TLIF: Bone Grafts and Structural Implants
Part Five of Five
There are various devices that can be used as structural grafts: cages to hold bone grafts or bone graft substitutes such as bone graft extenders, demineralized bone matrix (DBM), and autogenous bone.
The ideal standard of care is to provide an anterior interbody fusion with iliac crest bone graft harvested from the patient at the time of surgery. These grafts can be placed within the cages, as well as anterior to the cages to maximize fusion success. Certainly, as techniques and technology improve; the potential to use biologic substitutes such as bone morphogenetic protein (rhBMP-2) to replace the iliac crest bone harvest is an attractive alternative to today's standard.
Structural implants used in interbody fusions range from bony implants such as fibular allografts, which can be placed with autogenous bone, to titanium or carbon-fiber cages, or resorbable cages. These can be used as an implant containing bone graft or bone graft substitute until fusion occurs.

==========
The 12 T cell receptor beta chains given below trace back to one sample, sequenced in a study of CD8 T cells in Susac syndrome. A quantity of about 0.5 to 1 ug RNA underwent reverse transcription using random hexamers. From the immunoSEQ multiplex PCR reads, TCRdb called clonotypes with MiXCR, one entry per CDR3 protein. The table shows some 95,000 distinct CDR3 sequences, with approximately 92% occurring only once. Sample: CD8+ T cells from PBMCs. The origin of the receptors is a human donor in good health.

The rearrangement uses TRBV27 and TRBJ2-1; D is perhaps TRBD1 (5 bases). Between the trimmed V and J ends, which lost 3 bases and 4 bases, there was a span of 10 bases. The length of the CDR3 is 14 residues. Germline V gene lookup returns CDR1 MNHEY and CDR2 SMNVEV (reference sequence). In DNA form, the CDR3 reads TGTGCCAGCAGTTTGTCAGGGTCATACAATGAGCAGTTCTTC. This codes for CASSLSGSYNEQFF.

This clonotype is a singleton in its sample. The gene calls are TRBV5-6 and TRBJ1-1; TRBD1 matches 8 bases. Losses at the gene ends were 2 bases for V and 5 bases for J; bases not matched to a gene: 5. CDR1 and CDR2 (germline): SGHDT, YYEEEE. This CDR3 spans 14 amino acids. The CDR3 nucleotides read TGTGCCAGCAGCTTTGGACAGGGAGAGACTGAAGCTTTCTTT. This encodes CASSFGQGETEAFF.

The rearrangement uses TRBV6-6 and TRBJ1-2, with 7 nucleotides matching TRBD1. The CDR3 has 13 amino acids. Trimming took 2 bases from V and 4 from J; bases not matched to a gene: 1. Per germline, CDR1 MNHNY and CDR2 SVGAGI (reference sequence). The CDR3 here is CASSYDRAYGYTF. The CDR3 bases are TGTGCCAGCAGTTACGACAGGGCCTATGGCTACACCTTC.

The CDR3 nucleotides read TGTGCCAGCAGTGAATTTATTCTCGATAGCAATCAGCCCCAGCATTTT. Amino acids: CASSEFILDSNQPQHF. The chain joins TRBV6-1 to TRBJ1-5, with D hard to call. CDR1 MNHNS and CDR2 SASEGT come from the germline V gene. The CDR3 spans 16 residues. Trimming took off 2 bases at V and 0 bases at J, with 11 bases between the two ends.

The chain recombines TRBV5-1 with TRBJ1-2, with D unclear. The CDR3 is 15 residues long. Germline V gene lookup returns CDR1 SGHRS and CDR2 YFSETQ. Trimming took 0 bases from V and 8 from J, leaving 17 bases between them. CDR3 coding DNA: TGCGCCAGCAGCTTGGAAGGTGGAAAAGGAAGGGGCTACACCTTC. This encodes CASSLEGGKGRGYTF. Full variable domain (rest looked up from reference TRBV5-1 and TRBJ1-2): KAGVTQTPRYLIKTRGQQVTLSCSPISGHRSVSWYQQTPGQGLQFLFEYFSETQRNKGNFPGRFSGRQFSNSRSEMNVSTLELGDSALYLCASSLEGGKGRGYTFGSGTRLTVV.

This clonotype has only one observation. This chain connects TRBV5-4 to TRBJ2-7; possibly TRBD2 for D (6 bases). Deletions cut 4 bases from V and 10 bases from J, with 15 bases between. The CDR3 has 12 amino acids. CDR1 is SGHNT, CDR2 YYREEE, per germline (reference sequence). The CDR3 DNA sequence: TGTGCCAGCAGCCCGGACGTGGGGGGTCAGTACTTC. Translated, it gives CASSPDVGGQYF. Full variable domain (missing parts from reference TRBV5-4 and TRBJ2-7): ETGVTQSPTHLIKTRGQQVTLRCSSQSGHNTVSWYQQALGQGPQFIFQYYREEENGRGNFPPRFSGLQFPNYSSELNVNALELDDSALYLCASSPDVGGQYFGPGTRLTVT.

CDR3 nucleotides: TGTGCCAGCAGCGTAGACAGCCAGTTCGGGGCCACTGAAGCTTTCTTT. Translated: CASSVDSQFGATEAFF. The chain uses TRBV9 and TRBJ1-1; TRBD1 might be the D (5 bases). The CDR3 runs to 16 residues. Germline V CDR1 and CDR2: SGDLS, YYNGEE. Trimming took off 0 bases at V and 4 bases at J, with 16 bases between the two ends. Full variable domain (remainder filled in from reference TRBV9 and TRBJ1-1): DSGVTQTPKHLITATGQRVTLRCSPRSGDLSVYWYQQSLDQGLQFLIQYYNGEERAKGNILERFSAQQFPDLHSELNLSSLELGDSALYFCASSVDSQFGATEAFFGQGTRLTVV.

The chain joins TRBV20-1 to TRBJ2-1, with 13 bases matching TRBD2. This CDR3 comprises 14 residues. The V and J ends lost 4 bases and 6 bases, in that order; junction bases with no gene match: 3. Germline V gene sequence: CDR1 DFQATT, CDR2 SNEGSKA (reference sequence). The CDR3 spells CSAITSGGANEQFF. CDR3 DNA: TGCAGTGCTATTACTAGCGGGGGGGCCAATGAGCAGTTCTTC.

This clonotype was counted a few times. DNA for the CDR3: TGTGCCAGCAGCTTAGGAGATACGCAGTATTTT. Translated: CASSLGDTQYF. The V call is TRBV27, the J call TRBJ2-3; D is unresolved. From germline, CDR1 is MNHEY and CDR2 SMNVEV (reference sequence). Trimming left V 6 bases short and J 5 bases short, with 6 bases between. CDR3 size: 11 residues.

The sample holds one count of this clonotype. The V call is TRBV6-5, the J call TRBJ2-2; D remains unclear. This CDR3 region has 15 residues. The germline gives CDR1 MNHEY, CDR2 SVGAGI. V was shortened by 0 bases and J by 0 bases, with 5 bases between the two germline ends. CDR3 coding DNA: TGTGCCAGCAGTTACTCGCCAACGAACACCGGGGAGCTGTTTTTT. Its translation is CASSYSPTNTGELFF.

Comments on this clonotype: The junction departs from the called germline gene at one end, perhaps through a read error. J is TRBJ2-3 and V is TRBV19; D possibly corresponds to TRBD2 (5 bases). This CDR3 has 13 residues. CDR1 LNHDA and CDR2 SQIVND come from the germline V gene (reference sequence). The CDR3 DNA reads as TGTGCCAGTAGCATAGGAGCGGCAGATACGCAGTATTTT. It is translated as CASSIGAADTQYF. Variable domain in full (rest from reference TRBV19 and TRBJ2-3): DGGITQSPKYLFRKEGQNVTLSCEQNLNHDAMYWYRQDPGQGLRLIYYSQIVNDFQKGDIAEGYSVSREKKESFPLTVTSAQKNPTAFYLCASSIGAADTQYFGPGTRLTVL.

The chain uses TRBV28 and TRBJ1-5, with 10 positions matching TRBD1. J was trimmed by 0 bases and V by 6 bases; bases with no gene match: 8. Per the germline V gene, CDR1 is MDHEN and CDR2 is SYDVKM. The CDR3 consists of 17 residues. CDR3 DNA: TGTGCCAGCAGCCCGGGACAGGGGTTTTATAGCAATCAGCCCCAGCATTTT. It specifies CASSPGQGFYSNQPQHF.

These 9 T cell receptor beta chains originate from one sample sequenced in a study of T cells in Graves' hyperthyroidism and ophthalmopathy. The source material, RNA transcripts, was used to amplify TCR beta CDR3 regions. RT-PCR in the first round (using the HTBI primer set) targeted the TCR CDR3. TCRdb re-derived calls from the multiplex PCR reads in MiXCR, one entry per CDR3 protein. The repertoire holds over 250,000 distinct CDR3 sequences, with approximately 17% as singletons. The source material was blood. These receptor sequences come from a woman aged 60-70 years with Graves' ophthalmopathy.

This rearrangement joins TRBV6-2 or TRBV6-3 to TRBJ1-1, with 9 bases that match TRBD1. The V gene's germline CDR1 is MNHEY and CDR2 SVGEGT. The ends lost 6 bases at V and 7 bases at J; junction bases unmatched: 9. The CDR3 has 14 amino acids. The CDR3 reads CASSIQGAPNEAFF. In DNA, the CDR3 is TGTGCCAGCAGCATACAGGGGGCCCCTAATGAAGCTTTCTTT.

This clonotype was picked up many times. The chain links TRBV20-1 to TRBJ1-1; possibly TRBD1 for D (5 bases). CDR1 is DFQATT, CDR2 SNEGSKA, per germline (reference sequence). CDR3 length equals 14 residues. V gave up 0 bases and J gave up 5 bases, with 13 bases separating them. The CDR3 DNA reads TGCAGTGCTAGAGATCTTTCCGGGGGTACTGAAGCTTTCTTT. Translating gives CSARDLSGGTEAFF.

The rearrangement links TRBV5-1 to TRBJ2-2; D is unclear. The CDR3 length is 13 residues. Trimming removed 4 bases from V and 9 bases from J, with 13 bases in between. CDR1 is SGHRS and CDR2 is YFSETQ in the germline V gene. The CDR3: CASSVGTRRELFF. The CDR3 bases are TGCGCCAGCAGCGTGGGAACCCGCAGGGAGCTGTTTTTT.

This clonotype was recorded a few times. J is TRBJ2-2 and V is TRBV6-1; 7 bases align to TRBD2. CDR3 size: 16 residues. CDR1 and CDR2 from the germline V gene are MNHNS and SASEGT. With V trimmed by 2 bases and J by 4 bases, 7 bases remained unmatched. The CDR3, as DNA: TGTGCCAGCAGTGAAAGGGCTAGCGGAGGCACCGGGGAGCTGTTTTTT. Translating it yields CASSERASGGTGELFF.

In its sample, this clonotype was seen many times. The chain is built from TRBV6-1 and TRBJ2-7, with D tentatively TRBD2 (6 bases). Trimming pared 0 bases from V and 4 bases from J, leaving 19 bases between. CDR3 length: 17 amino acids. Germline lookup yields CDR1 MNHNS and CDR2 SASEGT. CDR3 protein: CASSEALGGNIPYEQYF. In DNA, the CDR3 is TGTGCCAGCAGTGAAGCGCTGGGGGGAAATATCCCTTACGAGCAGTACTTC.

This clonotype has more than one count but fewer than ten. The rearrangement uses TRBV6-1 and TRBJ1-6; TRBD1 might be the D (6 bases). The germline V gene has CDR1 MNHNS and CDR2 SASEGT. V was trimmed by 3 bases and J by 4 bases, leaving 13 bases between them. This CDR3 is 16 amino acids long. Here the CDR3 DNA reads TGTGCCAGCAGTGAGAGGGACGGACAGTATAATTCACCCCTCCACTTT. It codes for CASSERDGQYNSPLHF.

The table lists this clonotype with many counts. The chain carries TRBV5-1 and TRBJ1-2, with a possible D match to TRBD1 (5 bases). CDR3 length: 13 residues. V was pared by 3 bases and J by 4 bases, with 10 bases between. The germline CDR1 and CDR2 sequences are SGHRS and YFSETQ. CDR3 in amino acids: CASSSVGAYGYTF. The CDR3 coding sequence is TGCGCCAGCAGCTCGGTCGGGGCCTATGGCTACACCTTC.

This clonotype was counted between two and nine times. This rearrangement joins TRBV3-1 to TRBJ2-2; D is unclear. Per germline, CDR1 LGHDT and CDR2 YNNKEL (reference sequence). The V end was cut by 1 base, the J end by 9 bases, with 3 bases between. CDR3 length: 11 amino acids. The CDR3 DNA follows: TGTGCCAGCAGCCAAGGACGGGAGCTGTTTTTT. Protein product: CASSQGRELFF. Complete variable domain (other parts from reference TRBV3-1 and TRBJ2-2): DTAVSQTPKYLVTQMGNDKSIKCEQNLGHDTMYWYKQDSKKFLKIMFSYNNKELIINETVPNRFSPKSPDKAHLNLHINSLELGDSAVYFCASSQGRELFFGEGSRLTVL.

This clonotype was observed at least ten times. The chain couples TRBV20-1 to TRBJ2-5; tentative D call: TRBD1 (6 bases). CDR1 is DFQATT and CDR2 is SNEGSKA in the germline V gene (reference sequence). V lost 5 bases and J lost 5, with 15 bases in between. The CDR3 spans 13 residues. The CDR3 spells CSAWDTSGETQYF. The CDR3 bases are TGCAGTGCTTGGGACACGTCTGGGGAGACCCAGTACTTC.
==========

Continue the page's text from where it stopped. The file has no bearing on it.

Proper Fusion Technique
Proper fusion technique is far more important than the distinct implant that is used. Endplate preparation, conforming the endplates to the height and shape of the implant, maximizing the graft endplate contact, and allowing for bone graft or bone graft substitutes to be placed anteriorly to the implants, as well as within the implants will maximize fusion success regardless of the implant used.
The potential for success using this procedure is extremely high if the surgeon follows the principles of proper exposure and fusion technique. This technique especially offers the surgeon an efficient means of dealing not only with posterior neural element disease but discogenic disease, degenerative disc height collapse, kyphotic deformities that can be improved and restored into lordosis, spondylolisthesis or other instabilities that can be reduced or stabilized, and allows the surgeon to provide -- with greatest certainty, a successful posterior spinal fusion with instrumentation.
In doing so, from a unilateral translumbar interbody fusion approach, the surgeon minimizes risk to the neural elements on the contralateral side and avoids the complications and risks and morbidity of an anterior procedure.